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Catholics’ revised report shows ‘deep division’

NASHVILLE (BP) — Differences between the interim and final reports from a meeting of Catholic bishops in Rome reflect “deep division” within the church’s hierarchy regarding homosexuality, a seminary professor has noted.

“Deep division appears obvious,” Jeffrey Riley, professor of ethics at New Orleans Baptist Theological Seminary, told Baptist Press in written comments. “How broad the division is difficult to say. … Some bishops appear captured by western cultural notions that stress sexual freedom rather than a freedom that comes by obeying the clear teaching of Scripture.”

Riley, a research fellow with Southern Baptists’ Ethics & Religious Liberty Commission, said culturally conservative bishops generally come from the global south and east while liberal bishops tend to come from the north and west.

The Synod on the Family, convened by Pope Francis Oct. 5-19, considered “the pastoral challenges of the family in the context of evangelization.”

The synod issued an interim report Oct. 13 declaring that homosexuals “have gifts and qualities to offer the Christian community.” The interim report also spoke of offering homosexuals a “welcoming home” in the church and the “precious support” that same-sex partners provide to each other.

Following a flurry of media attention — including praise from gay rights activists and criticism from conservatives — the synod concluded its two-week meeting by issuing a final report that did not speak of the “gifts” of homosexuals or the “precious support” of gay couples.

A draft of the bishops’ final report included a statement that “men and women with homosexual tendencies should be welcomed with respect and delicacy.” Though that language was supported by 118 of the 180 bishops voting, it did not receive the two-thirds majority required to become a formal proposal of the synod.

Draft language about opening communion to divorced Catholics who remarry outside the church also received majority support but not the requisite supermajority to become a formal synod proposal, Religion News Service reported.

Francis ordered that the entire proposed final report be published along with a tally of the vote on each paragraph, including sections that bishops rejected.

A full English translation of the final report was not available at press time. The synod was closed to media.

No proposal of the synod becomes official Catholic doctrine. All the proposals will become a foundation for discussion at the October 2015 Ordinary Assembly of the Synod of Bishops, which will make proposals to Pope Francis, who alone decides official Catholic doctrine.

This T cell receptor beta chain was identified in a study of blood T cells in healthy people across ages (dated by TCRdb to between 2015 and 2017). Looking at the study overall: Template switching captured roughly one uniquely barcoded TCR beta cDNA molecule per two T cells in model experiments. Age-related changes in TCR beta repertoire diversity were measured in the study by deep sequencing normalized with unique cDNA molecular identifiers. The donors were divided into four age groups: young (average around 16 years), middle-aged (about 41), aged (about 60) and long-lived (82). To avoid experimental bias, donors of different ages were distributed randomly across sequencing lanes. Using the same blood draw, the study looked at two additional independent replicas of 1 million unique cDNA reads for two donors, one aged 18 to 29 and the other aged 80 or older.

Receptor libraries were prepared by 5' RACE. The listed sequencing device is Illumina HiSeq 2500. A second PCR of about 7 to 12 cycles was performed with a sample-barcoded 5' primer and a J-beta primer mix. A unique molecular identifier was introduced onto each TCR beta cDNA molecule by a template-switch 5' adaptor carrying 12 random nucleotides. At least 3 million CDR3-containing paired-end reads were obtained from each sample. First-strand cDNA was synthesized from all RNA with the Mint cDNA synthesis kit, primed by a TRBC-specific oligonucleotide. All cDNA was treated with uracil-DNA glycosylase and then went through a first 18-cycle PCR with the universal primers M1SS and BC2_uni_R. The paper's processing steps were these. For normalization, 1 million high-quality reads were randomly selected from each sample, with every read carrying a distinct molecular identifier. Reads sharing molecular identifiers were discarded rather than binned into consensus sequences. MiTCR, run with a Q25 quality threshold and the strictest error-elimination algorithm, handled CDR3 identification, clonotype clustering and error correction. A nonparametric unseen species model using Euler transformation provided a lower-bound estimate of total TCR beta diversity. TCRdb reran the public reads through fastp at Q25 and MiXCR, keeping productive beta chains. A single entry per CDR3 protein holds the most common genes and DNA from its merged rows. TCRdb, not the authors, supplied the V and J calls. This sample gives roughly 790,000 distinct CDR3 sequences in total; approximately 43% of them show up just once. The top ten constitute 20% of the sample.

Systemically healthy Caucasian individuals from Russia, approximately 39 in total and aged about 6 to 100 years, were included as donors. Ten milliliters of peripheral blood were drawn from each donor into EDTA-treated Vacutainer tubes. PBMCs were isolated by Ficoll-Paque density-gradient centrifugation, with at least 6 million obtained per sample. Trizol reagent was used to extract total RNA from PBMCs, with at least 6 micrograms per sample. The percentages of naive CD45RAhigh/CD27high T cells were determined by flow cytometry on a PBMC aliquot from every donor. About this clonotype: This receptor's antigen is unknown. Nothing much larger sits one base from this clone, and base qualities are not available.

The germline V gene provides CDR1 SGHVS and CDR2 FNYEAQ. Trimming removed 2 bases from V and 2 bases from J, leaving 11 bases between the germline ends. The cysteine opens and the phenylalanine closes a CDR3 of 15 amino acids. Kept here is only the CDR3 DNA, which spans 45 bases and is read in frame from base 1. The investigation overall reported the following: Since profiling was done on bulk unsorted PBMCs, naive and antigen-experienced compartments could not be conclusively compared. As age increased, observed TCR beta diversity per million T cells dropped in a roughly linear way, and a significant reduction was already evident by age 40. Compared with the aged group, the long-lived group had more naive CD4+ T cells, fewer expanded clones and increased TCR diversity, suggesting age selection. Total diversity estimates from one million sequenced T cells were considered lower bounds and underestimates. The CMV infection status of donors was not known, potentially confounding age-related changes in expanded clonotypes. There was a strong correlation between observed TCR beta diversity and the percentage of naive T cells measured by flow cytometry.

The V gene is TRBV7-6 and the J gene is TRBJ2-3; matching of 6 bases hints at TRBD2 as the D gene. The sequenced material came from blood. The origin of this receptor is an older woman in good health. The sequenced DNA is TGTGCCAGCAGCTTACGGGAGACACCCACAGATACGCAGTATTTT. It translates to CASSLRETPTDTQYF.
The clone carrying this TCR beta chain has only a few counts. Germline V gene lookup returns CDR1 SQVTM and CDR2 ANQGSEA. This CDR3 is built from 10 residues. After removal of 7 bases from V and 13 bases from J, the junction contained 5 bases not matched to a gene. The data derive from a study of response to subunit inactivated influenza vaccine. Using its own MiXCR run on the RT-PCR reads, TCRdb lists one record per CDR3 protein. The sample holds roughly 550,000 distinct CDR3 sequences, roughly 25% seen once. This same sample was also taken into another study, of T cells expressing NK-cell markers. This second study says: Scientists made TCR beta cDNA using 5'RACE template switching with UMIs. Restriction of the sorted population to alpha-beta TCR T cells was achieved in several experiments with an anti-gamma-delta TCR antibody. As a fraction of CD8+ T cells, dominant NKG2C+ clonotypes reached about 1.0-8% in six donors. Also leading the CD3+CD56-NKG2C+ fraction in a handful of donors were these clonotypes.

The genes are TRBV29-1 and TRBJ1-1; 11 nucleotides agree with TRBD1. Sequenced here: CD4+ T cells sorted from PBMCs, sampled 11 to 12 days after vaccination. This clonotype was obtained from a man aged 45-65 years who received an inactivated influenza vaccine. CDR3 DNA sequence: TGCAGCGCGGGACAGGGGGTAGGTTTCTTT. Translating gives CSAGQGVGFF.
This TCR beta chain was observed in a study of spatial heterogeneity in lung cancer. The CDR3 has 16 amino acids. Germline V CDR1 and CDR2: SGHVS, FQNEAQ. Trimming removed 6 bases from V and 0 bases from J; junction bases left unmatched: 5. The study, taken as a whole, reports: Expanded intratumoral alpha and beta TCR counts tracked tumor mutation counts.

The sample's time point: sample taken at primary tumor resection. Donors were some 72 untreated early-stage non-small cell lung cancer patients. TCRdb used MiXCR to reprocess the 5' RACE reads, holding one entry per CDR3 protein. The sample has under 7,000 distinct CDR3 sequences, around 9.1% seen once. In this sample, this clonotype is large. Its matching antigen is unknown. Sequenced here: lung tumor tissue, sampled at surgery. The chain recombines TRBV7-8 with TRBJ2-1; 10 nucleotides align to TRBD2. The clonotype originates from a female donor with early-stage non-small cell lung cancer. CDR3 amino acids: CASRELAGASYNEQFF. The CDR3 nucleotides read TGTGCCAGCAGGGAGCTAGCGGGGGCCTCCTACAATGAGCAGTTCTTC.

Present Catholic doctrine, articulated in the “Catechism of the Catholic Church,” states, “Basing itself on Sacred Scripture, which presents homosexual acts as acts of grave depravity, tradition has always declared that ‘homosexual acts are intrinsically disordered.’ They are contrary to the natural law. They close the sexual act to the gift of life. They do not proceed from a genuine affective and sexual complementarity. Under no circumstances can they be approved.”

Riley said he expects next year’s synod “to retain traditional teaching of the church on marriage and sexuality.”

“The question that remains is language the next synod will use regarding how the church engages those in sinful sexual lifestyles,” Riley said. “Will the next report retain the current ambiguity or will the Catholic Church speak plainly on the sinfulness of extra marital sexual encounters of any type and be content to invite those outside of the teaching of the church to follow the rule of the church?”

Andrew Walker, director of policy studies for the ERLC, said the interim report was a “public relations nightmare” for the Vatican but probably does not foreshadow an official change of Catholic doctrine.

The Catholic Church “is trying to strike a more pastorally inclusive tone,” Walker told BP. “I personally don’t think you’re going to see a doctrinal change on homosexuality. I’m not sure of what the outcome will be on the issue of divorce and remarriage” related to “receiving communion.”

Claims of division among Catholic leadership appeared to be substantiated by public statements of various bishops and the pope. Following the release of the interim report, Archbishop Bruno Forte of Italy said according to National Public Radio, “We must respect the dignity of every person, and the fact [of being] homosexual doesn’t mean this dignity must not be recognized and promoted.”

Conservative cardinal Raymond Burke, former archbishop of St. Louis, criticized Francis for allowing the synod’s public message to stray from official Catholic teaching.

“The pope, more than anyone else … is bound to serve the church,” Burke said according to RNS. “The pope is not free to change the church’s teachings with regard to the immorality of homosexual acts or the insolubility of marriage or any other doctrine of the faith.”

Pope Francis, speaking at the close of the synod, said healthy discussion among the bishops did not indicate division. He told Catholics to avoid both the temptation of “hostile inflexibility” and neglecting the “deposit of the faith.”

“Personally I would be very worried and saddened if it were not for these temptations and these animated discussions; this movement of the spirits, as St. Ignatius called it, if all were in a state of agreement, or silent in a false and quietist peace,” Francis said. “Instead, I have seen and I have heard — with joy and appreciation — speeches and interventions full of faith, of pastoral and doctrinal zeal, of wisdom, of frankness and of courage.”